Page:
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Foreign Income for Support: Key Considerations

February 13, 2024


Foreign Income for Support: Key Considerations

In this blog, we explore the complexities of foreign income considerations in determining income available for support purposes, including currency exchange, imputed income, bundle of foreign services and specific tax laws and tax treaties.

Previously posted May 11, 2021           

Navigating the complexities of calculating income for child and spousal support purposes in Canada can be a daunting task, particularly when dealing with non-residents. From currency exchange nuances to interpreting the Federal Child Support Guidelines, this blog explores a number of considerations and legal intricacies that shape how foreign income is factored into support calculations.

Foreign Income Considerations in Income for Support Reports

When determining the quantum of child support and spousal support for a non-resident of Canada, calculating each spouse’s income is one of the first steps. The Federal Child Support Guidelines (the “Guidelines”) set the framework for calculating income available for support purposes.

Section 20(1) of the Guidelines indicates that where a spouse is a non-resident of Canada, the spouse’s annual income is determined as though the spouse were a resident of Canada.  We set out four aspects to consider when foreign income is a factor in determining support:

  1. Currency exchange;
  2. Imputed income;
  3. Bundle of foreign services; and
  4. Specific tax laws and tax treaties.
1) Currency Exchange

To determine an annual income as though the spouse were a resident of Canada, the income must first be converted to Canadian Dollars. However, difficulties can arise when choosing the correct approach to convert income from a foreign currency to Canadian Dollars. Currencies can have rapidly and widely fluctuating exchange rates, and as a result, the method of conversion can have a significant impact on the resulting Canadian Dollar figures.

For example, in paragraph 36 of Ward v. Ward, 2001 BCSC 847, the average exchange rate over the preceding year was determined to be the appropriate rate. This rate was considered desirable by the Court, as it avoids the complications of fluctuating exchange rates.

2) Imputed Income

The second step is to determine whether any income should be imputed in accordance with the Guidelines. Two noteworthy sections of the Guidelines are:

Section 19(1)(c):

“The court may impute such amount of income to a spouse as it considers appropriate in the circumstances, which circumstances include the following:

(c) the spouse lives in a country that has effective rates of income tax that are significantly lower than those in Canada;”

and Section 20(2):

“If a spouse is a non-resident of Canada and resides in a country that has effective rates of income tax that are significantly higher than those applicable in the province in which the other spouse habitually resides, the spouse’s annual income is the amount that the court determines to be appropriate taking those rates into consideration. ”

Both Sections 19(1)(c) and 20(2) indicate that the income tax rates must be “significantly” lower or higher than in Canada, respectively. The Guidelines, however, do not provide a definition of “significant”.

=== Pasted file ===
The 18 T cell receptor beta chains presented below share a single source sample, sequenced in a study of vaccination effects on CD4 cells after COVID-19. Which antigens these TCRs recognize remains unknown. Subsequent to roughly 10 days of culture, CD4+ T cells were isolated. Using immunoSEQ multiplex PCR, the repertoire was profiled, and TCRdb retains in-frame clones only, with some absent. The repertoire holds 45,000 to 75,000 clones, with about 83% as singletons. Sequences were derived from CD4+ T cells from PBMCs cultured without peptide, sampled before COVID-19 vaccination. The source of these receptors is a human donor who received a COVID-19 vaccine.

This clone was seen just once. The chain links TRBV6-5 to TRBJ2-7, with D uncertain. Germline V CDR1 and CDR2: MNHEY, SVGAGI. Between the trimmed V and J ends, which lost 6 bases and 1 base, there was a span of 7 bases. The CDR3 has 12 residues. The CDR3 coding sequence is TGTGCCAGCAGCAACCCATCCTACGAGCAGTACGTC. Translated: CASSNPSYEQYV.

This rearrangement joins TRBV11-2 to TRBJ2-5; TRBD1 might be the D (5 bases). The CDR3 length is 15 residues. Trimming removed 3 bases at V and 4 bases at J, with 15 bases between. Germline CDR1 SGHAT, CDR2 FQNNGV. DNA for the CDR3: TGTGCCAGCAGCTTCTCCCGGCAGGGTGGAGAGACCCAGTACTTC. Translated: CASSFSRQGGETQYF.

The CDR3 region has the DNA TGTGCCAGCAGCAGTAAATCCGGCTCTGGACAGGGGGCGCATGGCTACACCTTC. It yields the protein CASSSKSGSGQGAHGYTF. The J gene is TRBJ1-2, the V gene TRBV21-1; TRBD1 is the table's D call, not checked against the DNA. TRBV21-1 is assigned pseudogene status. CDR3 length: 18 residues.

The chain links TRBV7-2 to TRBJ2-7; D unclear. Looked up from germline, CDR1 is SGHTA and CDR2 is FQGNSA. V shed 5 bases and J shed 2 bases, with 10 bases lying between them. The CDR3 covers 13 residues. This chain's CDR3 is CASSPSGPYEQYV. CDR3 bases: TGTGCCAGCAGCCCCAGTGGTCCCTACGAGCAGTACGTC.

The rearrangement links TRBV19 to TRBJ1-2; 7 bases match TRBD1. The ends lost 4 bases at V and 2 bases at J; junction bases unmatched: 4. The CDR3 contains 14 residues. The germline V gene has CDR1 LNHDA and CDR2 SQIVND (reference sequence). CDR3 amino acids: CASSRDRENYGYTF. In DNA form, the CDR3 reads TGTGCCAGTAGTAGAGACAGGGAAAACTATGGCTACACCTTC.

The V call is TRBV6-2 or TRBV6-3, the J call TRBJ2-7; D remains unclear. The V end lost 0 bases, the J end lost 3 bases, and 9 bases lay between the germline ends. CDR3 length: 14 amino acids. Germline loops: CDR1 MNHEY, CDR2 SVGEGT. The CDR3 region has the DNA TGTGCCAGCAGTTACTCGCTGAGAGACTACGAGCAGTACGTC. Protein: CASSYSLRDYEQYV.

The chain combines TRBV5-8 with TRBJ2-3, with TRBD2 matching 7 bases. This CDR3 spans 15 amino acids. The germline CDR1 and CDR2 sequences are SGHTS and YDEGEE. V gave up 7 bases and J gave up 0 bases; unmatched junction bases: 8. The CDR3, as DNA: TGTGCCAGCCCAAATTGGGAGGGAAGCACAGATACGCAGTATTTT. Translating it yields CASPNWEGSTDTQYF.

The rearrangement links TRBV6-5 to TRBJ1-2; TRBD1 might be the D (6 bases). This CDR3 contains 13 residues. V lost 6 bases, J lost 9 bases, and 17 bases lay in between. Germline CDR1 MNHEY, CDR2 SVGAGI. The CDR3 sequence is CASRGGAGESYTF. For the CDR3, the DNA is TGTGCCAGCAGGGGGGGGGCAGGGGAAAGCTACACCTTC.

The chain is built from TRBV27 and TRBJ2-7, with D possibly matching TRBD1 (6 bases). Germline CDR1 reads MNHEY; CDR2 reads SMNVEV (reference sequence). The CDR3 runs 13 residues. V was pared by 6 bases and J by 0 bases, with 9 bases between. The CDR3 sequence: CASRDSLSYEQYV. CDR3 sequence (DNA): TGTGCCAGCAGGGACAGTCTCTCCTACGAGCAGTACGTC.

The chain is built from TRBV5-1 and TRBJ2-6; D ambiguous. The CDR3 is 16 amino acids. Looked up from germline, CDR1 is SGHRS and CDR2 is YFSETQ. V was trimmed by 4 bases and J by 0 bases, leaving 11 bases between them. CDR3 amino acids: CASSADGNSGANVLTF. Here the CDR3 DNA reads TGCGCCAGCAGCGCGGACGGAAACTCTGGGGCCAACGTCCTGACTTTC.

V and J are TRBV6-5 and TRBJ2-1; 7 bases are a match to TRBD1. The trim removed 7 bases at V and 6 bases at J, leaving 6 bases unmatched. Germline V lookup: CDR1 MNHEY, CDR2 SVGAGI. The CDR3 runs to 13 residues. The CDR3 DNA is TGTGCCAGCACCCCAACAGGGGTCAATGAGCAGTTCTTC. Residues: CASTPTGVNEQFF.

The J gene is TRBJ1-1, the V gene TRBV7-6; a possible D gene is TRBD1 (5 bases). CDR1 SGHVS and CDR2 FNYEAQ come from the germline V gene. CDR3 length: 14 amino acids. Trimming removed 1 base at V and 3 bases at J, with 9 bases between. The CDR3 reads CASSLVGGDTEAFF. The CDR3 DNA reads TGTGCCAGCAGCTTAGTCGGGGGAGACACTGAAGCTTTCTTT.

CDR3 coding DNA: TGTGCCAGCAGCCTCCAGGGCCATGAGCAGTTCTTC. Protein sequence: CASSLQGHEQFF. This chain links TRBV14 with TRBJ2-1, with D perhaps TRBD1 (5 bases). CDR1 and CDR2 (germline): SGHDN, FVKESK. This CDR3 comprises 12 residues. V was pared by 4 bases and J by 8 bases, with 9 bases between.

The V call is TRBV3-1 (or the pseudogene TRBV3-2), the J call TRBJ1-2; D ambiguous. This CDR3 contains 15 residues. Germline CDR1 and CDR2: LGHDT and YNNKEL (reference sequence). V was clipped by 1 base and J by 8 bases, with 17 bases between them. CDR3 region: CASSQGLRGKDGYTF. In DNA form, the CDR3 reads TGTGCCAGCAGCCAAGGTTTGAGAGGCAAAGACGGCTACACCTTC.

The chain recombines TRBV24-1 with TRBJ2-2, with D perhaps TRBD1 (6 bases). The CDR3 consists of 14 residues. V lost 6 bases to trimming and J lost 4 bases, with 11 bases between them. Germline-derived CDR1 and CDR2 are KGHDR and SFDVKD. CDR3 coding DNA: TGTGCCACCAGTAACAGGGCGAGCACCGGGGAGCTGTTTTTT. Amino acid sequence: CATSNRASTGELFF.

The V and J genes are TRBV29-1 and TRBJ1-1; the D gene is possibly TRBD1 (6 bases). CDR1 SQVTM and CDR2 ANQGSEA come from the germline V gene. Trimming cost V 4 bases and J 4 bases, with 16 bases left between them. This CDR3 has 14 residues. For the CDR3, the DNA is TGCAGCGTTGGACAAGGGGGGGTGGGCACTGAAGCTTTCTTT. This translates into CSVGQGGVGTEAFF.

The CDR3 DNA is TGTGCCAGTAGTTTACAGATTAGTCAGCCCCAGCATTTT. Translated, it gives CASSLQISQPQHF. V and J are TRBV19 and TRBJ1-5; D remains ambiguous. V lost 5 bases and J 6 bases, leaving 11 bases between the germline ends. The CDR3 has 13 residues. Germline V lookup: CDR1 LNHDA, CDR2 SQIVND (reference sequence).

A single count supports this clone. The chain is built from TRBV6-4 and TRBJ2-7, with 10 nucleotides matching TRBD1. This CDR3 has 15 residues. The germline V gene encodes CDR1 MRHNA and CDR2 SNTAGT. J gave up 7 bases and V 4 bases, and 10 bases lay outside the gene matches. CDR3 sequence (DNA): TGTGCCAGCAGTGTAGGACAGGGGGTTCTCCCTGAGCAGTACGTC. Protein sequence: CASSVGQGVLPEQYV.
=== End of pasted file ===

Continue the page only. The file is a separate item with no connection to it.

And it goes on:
If it were determined that the income tax rate differential was significant, our approach would be to:

  1. Determine the after-tax income earned by the individual, based on their actual foreign personal tax filings; and
  2. Determine the pre-tax income required in Canada to result in the equivalent after-tax income that was actually earned.

For example, consider a spouse that earns the equivalent of $150,000 in a tax-free zone of the United Arab Emirates. If the spouse lived in Ontario rather than the UAE, he or she would have to earn approximately $233,000 in 2023 to result in an after-tax income of $150,000. In this circumstance, it may be appropriate to gross up the income under Section 19(1)(h) from $150,000 to $233,000.

3) Bundle of Foreign Services

The third step is to consider whether a bundle of foreign services is relevant. Although the tax rate differential may be “significant”, the respective governments might also provide a different level of services in exchange for those taxes. For example, paragraph 40 of Ward v. Ward, 2001 BCSC 847 contemplates whether a New Jersey resident receives a different level of service from its government than a resident of British Columbia, specifically in regard to the cost of health care. This difference in the bundle of services could impact whether it would be appropriate to consider an adjustment to income under Section 19(1)(c) or Section 20(2).

4) Specific Tax Laws and Tax Treaties

Canada has a different relationship with each country, many of which have tax treaties in place. As tax laws and treaties change over time in other countries, there may be country-specific factors to consider when determining income available for support of a non-resident of Canada.

Key Takeaway

While it might be enticing to simply apply an exchange rate to foreign income, it’s important to consider the variety of factors that come into play when determining income earned by non-residents of Canada.

If you or your clients are in a situation that requires consultation in calculating foreign income for support, give the experts at Davis Martindale a call. We’d love to work with you.

Explore other blogs on Income for Support:


Ron Martindale - Valuation & Litigation Partner
Ron Martindale

Valuation & Litigation

Korab Ferati - Valuation Manager - Davis Martindale
Korab Ferati

Senior Manager
Valuation & Litigation